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Reagan Foundation Upset With Judge's Decision For Unconditional Release Of Man Who Tried To Assassinate President

Ronald Reagan Presidential Library
Reagan Library
The scene outside of a Washington, D.C. hotel following the March, 1981 assassination attempt on President Ronald Reagan. The President and three others were seriously wounded.

John Hinkley Junior now eligible for unconditional release in summer of 2022.

The Ventura County-based Ronald Reagan Presidential Foundation is opposing a judge’s decision to unconditionally release the man who seriously wounded President Reagan and three others.

A judge ruled that if John Hinckley, Junior continues to meet the restrictions of his current release, he will no longer require supervision as of June 2022.

As a young man, Hinckley became obsessed with the movie Taxi Driver, and one of its young stars, actress Jodi Foster. In an effort to impress Foster, he ambushed President Reagan’s entourage as the President was leaving a Washington D.C. hotel.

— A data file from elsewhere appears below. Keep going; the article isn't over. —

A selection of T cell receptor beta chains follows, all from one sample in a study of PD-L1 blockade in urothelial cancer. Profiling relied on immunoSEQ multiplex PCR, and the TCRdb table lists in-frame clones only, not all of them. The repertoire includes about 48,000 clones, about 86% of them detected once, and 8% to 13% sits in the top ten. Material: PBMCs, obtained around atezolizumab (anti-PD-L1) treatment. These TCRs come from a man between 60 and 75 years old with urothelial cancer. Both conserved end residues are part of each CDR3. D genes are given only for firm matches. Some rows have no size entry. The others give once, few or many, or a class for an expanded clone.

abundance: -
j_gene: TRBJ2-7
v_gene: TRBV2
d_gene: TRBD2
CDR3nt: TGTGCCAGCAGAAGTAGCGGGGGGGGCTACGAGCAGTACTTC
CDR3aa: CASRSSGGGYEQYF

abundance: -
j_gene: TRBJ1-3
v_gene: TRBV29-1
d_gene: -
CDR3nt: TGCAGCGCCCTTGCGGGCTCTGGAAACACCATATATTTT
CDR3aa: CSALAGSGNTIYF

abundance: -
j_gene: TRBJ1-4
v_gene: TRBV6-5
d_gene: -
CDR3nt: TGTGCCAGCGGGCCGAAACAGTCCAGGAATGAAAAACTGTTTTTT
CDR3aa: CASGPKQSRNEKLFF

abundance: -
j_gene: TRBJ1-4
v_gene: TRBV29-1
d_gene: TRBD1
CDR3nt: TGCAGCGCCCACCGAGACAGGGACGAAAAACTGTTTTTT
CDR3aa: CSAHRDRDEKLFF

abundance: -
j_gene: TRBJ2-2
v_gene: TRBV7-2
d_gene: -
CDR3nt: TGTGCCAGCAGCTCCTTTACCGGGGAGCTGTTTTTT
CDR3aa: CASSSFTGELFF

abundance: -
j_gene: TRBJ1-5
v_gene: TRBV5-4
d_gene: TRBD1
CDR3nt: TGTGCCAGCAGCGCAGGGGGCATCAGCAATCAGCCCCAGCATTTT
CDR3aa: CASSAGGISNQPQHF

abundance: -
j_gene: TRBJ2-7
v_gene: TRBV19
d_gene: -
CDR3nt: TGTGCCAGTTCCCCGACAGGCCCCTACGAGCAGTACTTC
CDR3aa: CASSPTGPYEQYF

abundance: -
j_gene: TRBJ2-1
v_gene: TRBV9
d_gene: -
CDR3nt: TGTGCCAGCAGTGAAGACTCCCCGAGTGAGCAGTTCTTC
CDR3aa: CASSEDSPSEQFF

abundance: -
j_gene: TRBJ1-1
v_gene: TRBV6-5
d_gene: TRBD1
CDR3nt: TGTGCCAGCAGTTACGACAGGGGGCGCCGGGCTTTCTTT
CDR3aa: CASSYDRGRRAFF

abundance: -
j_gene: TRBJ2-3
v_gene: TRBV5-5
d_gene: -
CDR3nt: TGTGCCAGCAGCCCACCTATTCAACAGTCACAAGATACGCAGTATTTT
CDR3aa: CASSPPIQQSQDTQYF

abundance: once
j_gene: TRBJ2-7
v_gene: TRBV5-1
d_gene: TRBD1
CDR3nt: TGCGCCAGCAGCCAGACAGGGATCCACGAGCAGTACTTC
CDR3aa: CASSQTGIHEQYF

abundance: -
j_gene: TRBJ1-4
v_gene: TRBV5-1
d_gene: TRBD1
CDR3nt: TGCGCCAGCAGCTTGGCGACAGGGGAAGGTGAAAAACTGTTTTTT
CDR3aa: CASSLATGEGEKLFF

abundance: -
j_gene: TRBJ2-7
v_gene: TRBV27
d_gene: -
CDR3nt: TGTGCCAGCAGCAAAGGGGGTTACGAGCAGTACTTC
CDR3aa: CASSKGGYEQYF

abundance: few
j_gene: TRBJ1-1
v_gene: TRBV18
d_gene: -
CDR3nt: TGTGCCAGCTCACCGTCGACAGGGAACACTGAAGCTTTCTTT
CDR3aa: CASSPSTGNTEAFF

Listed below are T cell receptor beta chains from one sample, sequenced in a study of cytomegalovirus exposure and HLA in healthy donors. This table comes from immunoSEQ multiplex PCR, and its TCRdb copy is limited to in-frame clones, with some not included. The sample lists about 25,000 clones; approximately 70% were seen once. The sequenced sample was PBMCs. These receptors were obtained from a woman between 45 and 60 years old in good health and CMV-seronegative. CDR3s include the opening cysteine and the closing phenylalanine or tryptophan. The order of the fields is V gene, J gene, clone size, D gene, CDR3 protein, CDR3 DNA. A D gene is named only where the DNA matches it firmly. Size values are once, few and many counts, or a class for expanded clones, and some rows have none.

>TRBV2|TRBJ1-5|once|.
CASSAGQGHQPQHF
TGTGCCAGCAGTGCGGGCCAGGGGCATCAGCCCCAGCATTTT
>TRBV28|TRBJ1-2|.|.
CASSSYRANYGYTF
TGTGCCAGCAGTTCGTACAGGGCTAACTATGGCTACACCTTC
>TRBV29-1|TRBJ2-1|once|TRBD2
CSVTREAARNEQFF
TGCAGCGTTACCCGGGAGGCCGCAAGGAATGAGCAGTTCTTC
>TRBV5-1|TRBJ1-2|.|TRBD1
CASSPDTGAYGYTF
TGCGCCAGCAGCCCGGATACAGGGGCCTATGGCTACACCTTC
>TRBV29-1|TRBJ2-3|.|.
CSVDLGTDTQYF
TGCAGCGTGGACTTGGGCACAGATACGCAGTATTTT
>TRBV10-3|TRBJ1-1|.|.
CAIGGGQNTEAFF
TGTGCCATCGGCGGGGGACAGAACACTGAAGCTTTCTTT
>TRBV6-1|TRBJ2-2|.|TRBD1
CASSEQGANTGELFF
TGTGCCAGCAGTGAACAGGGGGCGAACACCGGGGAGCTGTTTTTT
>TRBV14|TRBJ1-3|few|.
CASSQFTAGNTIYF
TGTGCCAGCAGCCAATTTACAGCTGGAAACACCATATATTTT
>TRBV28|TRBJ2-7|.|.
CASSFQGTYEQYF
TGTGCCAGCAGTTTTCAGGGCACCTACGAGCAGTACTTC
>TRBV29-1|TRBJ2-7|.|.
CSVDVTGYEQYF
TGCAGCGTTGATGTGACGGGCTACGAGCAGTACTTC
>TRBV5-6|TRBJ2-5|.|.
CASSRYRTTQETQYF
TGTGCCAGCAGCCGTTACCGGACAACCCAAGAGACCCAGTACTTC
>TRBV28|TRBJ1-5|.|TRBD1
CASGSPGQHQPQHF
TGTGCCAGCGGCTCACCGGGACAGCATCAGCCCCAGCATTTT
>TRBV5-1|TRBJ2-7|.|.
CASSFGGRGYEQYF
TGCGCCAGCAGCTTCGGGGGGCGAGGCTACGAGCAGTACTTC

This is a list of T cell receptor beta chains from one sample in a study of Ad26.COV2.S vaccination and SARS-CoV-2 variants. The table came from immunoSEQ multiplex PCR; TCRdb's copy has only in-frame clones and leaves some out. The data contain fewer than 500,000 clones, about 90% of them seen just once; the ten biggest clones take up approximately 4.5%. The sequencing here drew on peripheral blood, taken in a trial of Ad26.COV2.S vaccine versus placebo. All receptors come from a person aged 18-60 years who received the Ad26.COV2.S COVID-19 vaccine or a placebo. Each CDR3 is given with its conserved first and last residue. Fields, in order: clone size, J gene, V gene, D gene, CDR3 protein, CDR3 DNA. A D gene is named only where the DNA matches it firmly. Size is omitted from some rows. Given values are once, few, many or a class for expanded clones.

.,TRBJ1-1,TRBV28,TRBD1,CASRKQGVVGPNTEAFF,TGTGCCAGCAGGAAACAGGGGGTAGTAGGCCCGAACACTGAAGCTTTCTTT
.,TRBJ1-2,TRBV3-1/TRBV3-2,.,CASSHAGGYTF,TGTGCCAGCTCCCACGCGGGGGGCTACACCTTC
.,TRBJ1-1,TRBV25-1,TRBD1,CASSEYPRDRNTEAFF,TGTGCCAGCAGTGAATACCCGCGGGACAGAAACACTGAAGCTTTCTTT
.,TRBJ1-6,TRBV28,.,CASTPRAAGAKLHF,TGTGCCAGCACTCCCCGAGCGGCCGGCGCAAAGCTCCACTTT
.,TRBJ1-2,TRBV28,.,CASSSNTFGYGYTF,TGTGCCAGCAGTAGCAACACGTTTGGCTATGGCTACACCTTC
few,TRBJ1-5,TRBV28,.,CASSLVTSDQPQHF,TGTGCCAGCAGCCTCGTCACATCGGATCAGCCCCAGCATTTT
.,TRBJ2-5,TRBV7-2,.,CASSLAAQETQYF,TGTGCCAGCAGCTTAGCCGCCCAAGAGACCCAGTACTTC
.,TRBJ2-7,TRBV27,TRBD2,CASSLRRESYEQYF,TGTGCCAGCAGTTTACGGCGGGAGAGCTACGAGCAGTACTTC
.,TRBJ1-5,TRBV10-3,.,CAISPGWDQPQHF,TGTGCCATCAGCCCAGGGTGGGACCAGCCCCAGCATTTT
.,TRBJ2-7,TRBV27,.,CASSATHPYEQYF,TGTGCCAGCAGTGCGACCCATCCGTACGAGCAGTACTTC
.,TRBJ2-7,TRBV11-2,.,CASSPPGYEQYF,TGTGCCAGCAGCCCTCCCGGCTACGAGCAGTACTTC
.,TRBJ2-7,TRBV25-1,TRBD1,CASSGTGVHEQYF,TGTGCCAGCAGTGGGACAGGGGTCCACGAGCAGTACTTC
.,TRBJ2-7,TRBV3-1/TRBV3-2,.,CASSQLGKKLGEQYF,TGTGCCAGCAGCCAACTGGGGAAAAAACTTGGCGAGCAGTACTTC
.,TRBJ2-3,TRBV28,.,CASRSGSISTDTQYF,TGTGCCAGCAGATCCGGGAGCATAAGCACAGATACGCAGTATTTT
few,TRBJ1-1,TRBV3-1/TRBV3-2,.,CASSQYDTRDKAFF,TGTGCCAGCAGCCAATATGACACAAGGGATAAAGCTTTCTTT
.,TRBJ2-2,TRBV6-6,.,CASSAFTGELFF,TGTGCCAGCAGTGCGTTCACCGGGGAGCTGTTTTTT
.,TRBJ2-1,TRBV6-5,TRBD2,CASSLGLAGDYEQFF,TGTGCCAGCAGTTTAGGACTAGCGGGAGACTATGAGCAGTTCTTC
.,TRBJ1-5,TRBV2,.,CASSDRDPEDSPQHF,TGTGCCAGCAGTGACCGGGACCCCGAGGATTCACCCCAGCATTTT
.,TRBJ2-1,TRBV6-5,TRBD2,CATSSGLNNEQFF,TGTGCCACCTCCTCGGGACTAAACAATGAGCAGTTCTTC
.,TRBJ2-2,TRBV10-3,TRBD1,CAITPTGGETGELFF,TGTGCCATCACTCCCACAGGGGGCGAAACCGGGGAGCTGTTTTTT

The President, and three other people were seriously wounded. One of them, Press Secretary James Brady, never fully recovered. He died as a result of brain injuries in 2014.

Hinckley was found not guilty of the shooting by reason of insanity. In 2016, he was allowed to move out of a mental hospital to live in the community under supervision.

In a statement, Reagan Foundation officials say they still believe Hinckley is a threat to others, and they strongly oppose his release. They hope the Justice Department will file a motion to appeal the court’s decision.

Lance Orozco has been News Director of KCLU since 2001, providing award-winning coverage of some of the biggest news events in the region, including the Thomas and Woolsey brush fires, the deadly Montecito debris flow, the Borderline Bar and Grill attack, and Ronald Reagan's funeral.